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Ranking Member Waters Opposes Anti-CBDC Legislation on House Floor: “This Bill Is…An Attempt to Stifle U.S. Innovation and Competitiveness Abroad, and to Undermine the Federal Agency that is the Most Critical to Fighting Inflation.”

Today, Congresswoman Maxine Waters (D-CA), the top Democrat on the House Financial Services Committee, took to the House floor to oppose H.R. 5403, the “CDBC Anti-Surveillance State Act,” which would prohibit the issuance of a central bank digital currency and prohibit the Federal Reserve from holding bank reserves that are critical to operating payment systems and combatting inflation.

I rise in strong opposition to H.R. 5403, which would not only prohibit the issuance of a central bank digital currency, or CBDC, but would go so far as to prohibit the Federal Reserve from holding bank reserves that are critical to operating payment systems and combatting inflation.

Let me start with the harmful implications of the bill’s prohibition on the issuance of a CBDC.

A CBDC is a type of digital asset issued by a country’s central bank, which in the U.S., is the Federal Reserve. Compared to other digital assets, CBDCs have a greater potential to maintain a stable value, garner public trust, and become a viable means of payment transactions.

There are two main types of CBDCs: (1) “retail CBDCs” that consumers would get from the Fed or a financial institution to pay for everyday things like a cup of coffee; and (2) “wholesale CBDCs” that would not be used by individual consumers, and instead only used for transactions among financial institutions and the Fed.

CBDCs are no longer a remote, futuristic possibility. 134 countries and currency unions around the world, representing 98 percent of global GDP are currently exploring or implementing a CBDC. Some have referred to the development of a CBDC as the next space race, but the U.S. is way behind the curve. What’s more, there is growing concern that China – which has already issued its own CBDC that has been used by hundreds of millions of people –will be able to significantly influence the rest of the world’s CBDC development because the U.S. is so far behind. This is especially problematic given that the Chinese CBDC has government surveillance baked in, while a U.S. CBDC could be designed to protect consumer privacy and other deeply held American values.

This bill exacerbates these concerns by proposing to make the U.S. the first and only country in the world to ban a CBDC.  

By allowing other countries, especially China, to race ahead of us, H.R. 5403 directly threatens the primacy of the U.S. dollar. Today, more than half of all international trade and more than 90 percent of all foreign exchange transactions are done in dollars. The dollar’s dominance provides significant benefits to the U.S., like lower borrowing costs for consumers, lower capital costs for U.S. businesses, and the ability to better implement U.S. foreign policy goals.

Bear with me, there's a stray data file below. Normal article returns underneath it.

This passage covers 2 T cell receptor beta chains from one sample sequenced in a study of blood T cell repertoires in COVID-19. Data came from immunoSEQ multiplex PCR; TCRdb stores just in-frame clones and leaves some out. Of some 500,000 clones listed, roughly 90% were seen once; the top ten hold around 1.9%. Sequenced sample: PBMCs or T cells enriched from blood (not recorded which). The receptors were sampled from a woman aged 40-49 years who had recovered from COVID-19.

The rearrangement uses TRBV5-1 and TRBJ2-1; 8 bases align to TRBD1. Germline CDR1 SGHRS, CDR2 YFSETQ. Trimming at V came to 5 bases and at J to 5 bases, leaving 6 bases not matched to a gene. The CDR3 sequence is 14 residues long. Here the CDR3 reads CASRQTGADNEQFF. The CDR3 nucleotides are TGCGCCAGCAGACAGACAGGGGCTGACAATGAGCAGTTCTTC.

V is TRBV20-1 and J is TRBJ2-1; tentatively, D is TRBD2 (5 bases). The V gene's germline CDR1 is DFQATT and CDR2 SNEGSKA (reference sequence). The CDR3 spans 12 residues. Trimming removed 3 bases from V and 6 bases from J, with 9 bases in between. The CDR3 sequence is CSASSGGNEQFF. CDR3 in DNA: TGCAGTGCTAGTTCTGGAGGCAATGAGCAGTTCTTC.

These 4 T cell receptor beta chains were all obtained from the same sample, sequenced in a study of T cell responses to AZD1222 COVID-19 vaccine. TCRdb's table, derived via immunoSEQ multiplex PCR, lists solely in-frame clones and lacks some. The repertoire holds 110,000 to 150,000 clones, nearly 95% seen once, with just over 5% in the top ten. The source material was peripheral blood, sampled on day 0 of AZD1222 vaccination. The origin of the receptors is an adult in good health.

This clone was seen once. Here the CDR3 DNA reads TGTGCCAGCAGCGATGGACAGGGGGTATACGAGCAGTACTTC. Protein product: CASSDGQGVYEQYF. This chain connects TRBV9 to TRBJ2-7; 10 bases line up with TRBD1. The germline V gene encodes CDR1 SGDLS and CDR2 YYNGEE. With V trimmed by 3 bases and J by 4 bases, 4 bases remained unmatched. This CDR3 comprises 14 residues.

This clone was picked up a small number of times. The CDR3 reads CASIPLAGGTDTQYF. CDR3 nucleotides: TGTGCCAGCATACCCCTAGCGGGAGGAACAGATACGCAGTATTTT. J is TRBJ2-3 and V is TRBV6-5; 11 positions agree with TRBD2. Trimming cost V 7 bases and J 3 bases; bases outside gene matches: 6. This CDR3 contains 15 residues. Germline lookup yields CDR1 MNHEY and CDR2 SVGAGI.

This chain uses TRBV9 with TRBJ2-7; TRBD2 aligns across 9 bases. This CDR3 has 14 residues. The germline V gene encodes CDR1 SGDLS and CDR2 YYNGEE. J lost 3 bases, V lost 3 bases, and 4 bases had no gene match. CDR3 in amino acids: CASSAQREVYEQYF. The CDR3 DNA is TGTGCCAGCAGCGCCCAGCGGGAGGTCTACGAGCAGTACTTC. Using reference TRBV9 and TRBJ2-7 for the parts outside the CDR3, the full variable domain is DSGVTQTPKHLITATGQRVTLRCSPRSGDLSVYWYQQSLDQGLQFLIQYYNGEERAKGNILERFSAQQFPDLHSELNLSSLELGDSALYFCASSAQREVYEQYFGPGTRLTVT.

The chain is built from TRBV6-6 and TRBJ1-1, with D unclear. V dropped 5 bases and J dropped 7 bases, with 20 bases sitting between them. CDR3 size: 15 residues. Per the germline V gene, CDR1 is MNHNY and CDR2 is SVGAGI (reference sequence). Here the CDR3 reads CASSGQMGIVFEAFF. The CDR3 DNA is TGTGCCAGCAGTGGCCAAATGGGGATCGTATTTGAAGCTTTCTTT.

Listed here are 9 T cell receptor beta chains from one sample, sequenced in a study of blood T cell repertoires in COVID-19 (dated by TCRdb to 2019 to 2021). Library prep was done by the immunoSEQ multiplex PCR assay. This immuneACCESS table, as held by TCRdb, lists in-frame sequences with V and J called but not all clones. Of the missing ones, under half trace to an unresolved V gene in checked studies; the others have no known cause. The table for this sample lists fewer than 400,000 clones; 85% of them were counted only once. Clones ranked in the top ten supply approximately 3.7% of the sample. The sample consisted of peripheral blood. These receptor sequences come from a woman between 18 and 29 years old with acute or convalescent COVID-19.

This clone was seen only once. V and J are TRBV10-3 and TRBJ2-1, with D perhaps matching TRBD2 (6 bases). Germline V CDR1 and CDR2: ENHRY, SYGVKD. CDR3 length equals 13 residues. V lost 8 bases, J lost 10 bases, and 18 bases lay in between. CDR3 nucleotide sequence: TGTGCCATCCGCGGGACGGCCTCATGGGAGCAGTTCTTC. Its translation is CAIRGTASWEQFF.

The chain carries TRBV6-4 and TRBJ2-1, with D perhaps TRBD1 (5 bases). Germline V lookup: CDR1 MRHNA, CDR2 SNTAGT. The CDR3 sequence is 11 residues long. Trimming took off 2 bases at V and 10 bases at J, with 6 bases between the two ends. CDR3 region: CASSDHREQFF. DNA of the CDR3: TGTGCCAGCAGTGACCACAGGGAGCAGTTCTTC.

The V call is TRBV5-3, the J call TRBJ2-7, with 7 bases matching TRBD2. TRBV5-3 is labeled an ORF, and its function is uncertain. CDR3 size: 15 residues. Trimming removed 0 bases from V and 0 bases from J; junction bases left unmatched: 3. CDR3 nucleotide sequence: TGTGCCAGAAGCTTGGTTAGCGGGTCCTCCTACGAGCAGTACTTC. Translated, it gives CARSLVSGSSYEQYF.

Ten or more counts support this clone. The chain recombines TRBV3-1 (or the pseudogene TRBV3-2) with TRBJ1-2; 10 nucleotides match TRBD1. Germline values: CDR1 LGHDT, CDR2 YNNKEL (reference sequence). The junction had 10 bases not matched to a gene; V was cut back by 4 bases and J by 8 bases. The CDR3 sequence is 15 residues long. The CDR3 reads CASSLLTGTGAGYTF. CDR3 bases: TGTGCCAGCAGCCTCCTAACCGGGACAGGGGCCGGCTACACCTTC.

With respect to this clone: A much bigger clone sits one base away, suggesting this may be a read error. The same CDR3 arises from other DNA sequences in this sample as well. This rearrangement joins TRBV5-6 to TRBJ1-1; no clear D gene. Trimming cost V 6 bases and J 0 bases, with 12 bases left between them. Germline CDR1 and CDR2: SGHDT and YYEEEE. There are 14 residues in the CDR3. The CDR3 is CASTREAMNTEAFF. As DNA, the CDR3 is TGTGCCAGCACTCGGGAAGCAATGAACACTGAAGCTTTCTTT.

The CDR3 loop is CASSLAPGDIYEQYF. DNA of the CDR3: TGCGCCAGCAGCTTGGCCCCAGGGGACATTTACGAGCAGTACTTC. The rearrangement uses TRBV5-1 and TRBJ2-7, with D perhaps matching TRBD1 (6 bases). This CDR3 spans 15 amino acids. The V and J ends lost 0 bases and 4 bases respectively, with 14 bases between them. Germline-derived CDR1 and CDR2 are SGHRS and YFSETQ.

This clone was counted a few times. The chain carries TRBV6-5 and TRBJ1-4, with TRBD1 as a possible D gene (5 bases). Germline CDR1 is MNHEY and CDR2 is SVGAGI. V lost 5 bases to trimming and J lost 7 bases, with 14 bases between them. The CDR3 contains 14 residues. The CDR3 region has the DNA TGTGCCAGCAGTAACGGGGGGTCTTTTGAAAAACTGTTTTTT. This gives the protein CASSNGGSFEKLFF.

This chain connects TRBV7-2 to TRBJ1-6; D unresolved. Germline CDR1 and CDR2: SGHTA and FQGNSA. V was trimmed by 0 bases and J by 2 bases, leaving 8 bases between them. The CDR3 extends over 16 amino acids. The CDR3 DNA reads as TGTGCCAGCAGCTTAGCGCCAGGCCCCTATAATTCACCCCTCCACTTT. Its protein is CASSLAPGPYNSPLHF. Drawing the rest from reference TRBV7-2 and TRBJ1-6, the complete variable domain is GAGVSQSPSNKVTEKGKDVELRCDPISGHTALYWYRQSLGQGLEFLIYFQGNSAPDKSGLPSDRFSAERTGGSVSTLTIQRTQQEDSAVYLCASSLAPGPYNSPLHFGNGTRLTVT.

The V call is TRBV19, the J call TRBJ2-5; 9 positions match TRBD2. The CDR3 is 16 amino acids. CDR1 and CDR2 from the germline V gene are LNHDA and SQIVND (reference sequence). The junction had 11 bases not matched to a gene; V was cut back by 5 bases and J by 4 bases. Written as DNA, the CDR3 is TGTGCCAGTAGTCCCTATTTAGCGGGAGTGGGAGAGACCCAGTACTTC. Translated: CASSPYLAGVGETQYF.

In fact, the dollar’s widespread use is what makes our sanctions so powerful, allowing us to block adversaries, like Russia and Iran, from doing business, not just with the U.S., but with anyone who uses the dollar. That is why countries, including China and Russia, are trying to establish an alternative to the dollar, including developing alternative digital currencies, so they can more effectively evade U.S. sanctions.  

CBDCs also have the potential to offer benefits compared to U.S. dollars, like faster and cheaper transactions. If the U.S. sits on the sidelines as other major economies move forward with CBDC development, another digital currency, like the Digital Euro, could very well become the world’s preferred currency for international trade. 

If this weren’t bad enough, the nonpartisan Congressional Budget Office, or CBO, has pointed out that the ban on CBDCs in this bill can be interpreted to encompass the Federal Reserve’s bank reserves. These reserves are instrumental to several core functions of the Fed, including their ability to conduct monetary policy. This means that H.R. 5403 would undermine the Federal Reserve’s set of tools needed to ensure our economy does not enter a recession as inflation comes down. It also means that the bill could disrupt our banking system by preventing the Fed from using payment systems, like Fedwire, to quickly move funds between financial institutions.  

And while some may think that this is merely a drafting error, it appears to be deliberate. During the markup of this bill, Democrats pointed out on the record how this overly broad definition of CBDC could harm the Fed’s broader ability to conduct monetary policy. Despite having every opportunity to fix the bill before it was considered here today, Republicans have kept the language the same.

But let’s not forget that Donald Trump has made clear intention to undermine the Fed, with repeated threats to fire the Fed chair when he was in office and, more recently, with reports that he’d want to set interest rates from the Oval Office. Furthermore, Project 2025, which is an extreme MAGA transition playbook for a potential Trump administration, would abolish the Fed. House Republicans have already introduced a bill to do just that.

I urge Members to see this bill for what it is. It is not about protecting consumer privacy. After all, our current financial system has a number of data privacy shortcomings that this bill would do nothing to address. Moreover, there is nothing inherent about a CBDC that would compromise privacy – that is a design feature that is within our control. This bill is, instead, an attempt to stifle U.S. innovation and competitiveness abroad, and to undermine the Federal agency that is the most critical to fighting inflation. Unbelievable.

I urge Members to vote no on this bill.


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